This set of new cycle permeability measures illustrates how what seem like small improvements can add so much convenience to a journey by bike. They include two new stretches of contraflow cycling, two new exceptions to ‘No Entry’ and a pair of dropped kerbs.
They were consulted on last October and have all been implemented during the lockdown.
Grove Terrace and Grove End
Grove End and Grove Terrace run parallel to Highgate Road from Chetwynd Road. New dropped kerbs have been installed at each end of a pair of existing road closures shown on the map below.
These changes will make it possible to cycle from Chetwynd Road parallel to Highgate Road along Grove End and Grove Terrace across Dartmouth Park Road without the need to hop up and down footways. There is also a new right-turn pocket for southbound cycles on Chetwynd Road to facilitate a turn into Grove End.
Photos 1 and 2 show views at the Chetwynd Road junction. Four metres of residents parking has been removed and a short section of the footway will be converted to a shared cycle and pedestrian space.
Photo 3 shows the new right-turn pocket for southbound cycles on Chetwynd Road to facilitate a turn into Grove End.
Photos 4 and 5 show the dropped kerbs on both sides of the entry to Grove Terrace and the new double yellow lines where parking spaces were removed.
The map below shows the location of the new section of contraflow cycling on Mornington Terrace between Mornington Place and Mornington Street. The remainder of Mornington Terrace is still one way northbound from Mornington Street to Delancey Street. Our request was for two-way cycling through the entire length of Mornington Terrace. But Camden has decided not to take forward the northern section at this stage as there are higher motor traffic flows and the street is narrower. However, there are considerable benefits in having the southern section two-way for cycling e.g. for making a connection between Park Village East and Mornington Crescent.
The photos 6, 7 and 8 were taken early one morning in March, soon after the scheme was built. Photo 8′ was taken more recently.
The map below shows the location of the new section of contraflow cycling on the northern section of Laystall Street – between Rosebery Avenue and Mount Pleasant.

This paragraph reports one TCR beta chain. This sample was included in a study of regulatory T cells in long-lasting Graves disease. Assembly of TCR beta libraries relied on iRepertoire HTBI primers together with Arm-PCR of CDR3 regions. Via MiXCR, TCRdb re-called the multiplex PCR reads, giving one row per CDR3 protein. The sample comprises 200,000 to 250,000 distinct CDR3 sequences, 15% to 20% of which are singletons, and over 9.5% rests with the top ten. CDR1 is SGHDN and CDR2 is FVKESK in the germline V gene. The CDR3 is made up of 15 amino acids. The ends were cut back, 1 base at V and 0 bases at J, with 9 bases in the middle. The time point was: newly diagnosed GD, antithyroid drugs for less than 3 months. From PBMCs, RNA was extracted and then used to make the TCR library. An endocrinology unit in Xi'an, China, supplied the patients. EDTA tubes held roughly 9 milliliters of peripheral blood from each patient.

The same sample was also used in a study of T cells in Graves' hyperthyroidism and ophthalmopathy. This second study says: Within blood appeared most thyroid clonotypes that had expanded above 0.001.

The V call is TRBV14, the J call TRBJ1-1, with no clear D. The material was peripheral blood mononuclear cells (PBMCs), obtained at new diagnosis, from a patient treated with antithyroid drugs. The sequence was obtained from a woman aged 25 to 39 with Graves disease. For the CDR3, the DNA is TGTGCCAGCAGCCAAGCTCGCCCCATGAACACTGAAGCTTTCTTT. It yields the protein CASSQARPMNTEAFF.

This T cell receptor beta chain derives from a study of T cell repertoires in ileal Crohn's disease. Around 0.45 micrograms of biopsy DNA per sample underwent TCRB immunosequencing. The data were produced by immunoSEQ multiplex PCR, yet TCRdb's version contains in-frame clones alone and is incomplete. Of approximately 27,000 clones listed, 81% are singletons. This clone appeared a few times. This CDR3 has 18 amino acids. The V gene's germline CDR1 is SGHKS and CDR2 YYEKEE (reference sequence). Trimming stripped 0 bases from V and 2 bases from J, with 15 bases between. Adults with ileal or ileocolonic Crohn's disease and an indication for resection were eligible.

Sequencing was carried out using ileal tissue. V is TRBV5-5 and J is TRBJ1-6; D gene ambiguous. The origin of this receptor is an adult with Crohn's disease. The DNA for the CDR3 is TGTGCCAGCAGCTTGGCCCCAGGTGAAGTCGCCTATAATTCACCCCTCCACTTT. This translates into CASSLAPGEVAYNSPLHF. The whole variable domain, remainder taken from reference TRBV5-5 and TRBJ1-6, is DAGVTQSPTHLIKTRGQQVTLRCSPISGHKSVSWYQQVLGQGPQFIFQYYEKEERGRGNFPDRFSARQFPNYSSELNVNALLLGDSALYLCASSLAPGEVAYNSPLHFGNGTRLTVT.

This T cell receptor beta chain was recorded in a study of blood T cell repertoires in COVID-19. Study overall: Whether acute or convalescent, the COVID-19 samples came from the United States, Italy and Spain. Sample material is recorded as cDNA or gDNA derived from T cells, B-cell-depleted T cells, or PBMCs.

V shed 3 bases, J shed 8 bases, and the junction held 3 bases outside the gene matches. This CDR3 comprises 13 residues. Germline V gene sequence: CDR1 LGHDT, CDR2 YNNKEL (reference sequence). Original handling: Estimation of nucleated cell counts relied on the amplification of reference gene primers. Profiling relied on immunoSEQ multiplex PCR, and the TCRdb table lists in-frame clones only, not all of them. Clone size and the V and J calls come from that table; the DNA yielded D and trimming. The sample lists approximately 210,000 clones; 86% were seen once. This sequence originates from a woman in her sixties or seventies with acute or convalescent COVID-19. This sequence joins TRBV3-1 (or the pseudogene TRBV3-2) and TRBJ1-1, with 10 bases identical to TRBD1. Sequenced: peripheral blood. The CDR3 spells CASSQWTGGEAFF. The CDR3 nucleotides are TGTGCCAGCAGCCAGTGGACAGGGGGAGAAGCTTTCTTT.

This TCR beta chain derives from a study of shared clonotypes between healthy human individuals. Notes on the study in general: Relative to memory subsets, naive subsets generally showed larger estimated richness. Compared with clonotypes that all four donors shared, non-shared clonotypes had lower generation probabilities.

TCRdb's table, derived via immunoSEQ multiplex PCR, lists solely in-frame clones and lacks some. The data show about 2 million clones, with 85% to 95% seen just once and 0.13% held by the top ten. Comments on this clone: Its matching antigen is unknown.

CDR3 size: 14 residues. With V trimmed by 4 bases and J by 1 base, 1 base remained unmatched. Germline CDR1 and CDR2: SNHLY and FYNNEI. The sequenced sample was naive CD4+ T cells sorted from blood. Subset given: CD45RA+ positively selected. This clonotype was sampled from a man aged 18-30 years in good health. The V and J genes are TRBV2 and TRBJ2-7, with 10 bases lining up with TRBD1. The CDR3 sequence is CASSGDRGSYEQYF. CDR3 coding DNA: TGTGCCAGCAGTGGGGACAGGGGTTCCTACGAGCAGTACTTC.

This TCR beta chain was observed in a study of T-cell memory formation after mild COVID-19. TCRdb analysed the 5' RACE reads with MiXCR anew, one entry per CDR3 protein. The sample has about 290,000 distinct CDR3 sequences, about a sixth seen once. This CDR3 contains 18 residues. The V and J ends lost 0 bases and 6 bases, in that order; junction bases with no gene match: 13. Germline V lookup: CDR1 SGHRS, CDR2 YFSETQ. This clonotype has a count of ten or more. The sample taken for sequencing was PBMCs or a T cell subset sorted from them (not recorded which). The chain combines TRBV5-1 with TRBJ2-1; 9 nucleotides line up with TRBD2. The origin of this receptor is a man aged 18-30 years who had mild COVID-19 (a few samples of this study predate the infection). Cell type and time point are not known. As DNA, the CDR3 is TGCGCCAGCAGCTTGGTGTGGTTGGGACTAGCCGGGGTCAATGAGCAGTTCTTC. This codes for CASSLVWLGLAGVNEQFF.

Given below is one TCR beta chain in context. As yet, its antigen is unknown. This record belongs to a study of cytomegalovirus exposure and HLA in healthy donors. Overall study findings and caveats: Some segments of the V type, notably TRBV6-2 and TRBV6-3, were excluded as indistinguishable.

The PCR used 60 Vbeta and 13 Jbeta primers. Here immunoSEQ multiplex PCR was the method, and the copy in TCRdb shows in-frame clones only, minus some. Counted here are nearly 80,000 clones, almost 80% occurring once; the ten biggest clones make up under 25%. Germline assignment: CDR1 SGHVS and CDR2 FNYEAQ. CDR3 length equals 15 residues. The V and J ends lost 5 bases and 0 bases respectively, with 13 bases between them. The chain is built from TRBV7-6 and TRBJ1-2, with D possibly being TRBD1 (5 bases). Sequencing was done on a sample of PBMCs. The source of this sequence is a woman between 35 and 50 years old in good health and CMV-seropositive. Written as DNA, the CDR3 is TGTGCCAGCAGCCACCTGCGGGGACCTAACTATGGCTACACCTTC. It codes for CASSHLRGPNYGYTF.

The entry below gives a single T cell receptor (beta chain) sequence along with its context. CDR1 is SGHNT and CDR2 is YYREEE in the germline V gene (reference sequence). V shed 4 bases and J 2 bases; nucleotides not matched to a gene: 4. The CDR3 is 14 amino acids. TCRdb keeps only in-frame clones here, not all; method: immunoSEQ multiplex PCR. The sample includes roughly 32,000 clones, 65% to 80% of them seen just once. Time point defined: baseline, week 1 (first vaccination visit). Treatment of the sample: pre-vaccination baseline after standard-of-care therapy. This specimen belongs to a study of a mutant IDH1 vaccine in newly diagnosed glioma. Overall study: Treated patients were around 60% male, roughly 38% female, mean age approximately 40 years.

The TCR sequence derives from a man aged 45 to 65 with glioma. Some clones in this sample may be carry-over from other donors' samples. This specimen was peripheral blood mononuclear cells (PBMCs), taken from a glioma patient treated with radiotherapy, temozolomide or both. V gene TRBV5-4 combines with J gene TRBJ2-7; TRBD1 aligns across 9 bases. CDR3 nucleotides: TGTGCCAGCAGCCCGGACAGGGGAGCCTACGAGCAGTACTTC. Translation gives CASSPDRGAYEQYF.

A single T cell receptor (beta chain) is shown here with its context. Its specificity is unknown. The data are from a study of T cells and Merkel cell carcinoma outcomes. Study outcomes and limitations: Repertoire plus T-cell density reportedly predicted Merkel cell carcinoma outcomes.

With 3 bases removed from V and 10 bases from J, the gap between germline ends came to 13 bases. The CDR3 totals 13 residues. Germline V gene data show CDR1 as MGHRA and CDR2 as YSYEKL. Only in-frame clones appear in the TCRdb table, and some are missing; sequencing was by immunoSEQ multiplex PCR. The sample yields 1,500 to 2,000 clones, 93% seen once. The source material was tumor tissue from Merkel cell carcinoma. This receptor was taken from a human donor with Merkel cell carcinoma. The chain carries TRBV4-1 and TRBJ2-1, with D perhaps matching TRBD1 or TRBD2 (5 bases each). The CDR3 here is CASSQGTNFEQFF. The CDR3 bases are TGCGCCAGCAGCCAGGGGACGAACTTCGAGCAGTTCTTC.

Before this recent change, the northern section of Laystall Street had been one way southbound. In order to introduce two-way cycling, Camden has restricted through-access for motor traffic using a dismountable bollard so emergency vehicles can still get through if required. Two-way motor traffic from Rosebery Avenue is still allowed for access to Christopher Hatton School and other local destinations.
This was our one outstanding permeability request in the Farringdon area and will complement the recently introduced two-way cycling in the southern section of Laystall Street. See our recent report on Farringdon: Improvements for cycling and walking.
On a recent visit we saw many people on bikes as well as a skateboarder using this new alignment between Clerkenwell Road and Mount Pleasant in both directions.
Gaisford Road and Patshull Road
The map below shows the five streets that intersect with Kentish Town Road south of Leighton Road. Each of them has a short stub of one-way adjacent to Kentish Town Road.
It has been a long battle to get two-way cycling through these stubs. The first was Islip Street, the second Bartholomew Road in 2004 with more recent improvements (replacement of gate with bollards) and then Caversham Road in 2018. Meanwhile, two-way cycling was introduced through Wolseley Mews (the neat cut through parallel to KTR) in 2014.
At long last, the last two (Gaisford Street and Patshull Road) allow cyclists to be exempted from the No Entry from Kentish Town Road.
The map which uses an Open Street Map cycle map rendering shows two-way cycling in Wolseley Mews and the bypasses at Islip Street and Bartholomew Road. But we are working on updating the map for Caversham Road Gaisford Street and Patshull Road.
Progress with Permeability in Camden
The map below shows progress with a large number of permeability gains in Camden over a period of over ten years. Our suggestions are mainly those that can be implemented simply with a few signs, lines and logos. In most cases, the green pins indicate the gains while the ‘No Entry’ signs indicate some to hope for.